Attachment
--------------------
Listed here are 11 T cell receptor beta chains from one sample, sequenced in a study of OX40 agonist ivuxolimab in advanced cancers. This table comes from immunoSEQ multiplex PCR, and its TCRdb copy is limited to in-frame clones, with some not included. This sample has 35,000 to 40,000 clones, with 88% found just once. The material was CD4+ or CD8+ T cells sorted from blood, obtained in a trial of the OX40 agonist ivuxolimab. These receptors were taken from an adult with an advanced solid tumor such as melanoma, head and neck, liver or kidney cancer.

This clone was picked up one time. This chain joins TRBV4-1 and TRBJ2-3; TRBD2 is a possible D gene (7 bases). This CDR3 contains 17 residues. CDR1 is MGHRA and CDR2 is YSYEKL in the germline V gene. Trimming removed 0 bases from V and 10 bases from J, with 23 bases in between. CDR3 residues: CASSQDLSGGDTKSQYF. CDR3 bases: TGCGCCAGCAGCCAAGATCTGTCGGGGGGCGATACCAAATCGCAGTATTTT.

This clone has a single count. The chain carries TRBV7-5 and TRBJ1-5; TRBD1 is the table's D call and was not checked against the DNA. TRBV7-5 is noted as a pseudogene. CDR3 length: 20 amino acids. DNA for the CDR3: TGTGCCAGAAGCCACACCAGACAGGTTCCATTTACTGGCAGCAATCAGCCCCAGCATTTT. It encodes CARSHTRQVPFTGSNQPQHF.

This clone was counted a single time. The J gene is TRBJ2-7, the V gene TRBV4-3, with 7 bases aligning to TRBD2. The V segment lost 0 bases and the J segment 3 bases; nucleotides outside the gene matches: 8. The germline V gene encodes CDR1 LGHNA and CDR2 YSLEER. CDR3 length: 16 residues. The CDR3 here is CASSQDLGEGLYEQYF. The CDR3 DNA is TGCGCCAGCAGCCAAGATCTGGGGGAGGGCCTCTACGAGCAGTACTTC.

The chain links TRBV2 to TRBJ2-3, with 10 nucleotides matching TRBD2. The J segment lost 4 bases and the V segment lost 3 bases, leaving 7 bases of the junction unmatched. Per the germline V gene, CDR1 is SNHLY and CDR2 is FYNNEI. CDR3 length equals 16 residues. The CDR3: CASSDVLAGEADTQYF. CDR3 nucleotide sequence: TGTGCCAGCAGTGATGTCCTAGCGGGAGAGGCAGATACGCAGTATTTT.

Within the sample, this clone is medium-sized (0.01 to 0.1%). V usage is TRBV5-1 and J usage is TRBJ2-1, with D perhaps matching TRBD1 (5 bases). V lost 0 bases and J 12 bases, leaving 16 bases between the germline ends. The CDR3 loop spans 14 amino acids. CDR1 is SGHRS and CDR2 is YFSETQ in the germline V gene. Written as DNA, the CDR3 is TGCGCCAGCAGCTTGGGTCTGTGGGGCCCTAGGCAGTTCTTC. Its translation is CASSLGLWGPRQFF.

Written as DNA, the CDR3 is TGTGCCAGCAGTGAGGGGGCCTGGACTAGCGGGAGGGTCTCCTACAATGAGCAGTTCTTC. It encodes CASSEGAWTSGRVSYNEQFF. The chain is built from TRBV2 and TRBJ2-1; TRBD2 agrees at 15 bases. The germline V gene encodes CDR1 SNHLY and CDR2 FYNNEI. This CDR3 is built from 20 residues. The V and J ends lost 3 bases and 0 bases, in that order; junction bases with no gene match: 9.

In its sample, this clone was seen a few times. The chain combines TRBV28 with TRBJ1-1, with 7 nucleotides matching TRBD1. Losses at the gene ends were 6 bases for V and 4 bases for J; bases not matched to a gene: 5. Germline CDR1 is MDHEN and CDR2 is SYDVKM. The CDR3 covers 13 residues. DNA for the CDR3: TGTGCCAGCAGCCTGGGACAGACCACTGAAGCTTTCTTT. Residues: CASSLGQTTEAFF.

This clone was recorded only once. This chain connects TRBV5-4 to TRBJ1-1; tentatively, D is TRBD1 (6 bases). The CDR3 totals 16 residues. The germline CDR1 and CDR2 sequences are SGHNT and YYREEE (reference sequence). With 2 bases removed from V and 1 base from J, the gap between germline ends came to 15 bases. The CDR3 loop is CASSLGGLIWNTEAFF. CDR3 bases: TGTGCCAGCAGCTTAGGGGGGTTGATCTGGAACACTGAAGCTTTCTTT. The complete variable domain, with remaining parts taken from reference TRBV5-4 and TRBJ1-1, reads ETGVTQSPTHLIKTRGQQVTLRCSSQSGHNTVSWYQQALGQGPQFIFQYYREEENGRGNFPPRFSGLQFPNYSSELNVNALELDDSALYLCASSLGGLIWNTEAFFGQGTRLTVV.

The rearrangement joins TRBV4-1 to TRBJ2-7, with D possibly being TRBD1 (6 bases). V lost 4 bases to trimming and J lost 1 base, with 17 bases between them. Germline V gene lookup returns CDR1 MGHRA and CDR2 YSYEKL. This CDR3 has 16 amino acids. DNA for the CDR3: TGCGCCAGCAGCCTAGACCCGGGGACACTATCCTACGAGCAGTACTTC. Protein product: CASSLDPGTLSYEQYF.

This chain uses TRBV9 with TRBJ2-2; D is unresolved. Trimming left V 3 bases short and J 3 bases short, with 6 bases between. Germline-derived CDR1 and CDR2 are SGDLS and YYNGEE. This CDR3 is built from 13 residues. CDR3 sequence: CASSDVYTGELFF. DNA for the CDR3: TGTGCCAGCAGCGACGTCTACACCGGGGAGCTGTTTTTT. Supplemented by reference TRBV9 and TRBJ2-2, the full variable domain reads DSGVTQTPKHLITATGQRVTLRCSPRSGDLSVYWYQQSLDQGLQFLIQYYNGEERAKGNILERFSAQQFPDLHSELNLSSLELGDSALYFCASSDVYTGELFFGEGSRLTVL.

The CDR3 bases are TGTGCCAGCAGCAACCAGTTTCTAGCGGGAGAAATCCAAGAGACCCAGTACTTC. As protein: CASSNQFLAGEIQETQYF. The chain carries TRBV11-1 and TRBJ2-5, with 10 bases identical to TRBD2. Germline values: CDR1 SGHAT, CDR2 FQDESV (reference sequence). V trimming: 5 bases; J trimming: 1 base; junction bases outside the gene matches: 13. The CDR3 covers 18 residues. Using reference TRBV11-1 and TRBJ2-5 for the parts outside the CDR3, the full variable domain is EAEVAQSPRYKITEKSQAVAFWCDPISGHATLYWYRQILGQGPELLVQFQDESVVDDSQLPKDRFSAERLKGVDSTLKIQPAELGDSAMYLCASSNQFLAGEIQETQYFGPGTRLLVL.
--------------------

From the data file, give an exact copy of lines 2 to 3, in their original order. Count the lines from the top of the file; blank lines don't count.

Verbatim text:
This clone was picked up one time. This chain joins TRBV4-1 and TRBJ2-3; TRBD2 is a possible D gene (7 bases). This CDR3 contains 17 residues. CDR1 is MGHRA and CDR2 is YSYEKL in the germline V gene. Trimming removed 0 bases from V and 10 bases from J, with 23 bases in between. CDR3 residues: CASSQDLSGGDTKSQYF. CDR3 bases: TGCGCCAGCAGCCAAGATCTGTCGGGGGGCGATACCAAATCGCAGTATTTT.

This clone has a single count. The chain carries TRBV7-5 and TRBJ1-5; TRBD1 is the table's D call and was not checked against the DNA. TRBV7-5 is noted as a pseudogene. CDR3 length: 20 amino acids. DNA for the CDR3: TGTGCCAGAAGCCACACCAGACAGGTTCCATTTACTGGCAGCAATCAGCCCCAGCATTTT. It encodes CARSHTRQVPFTGSNQPQHF.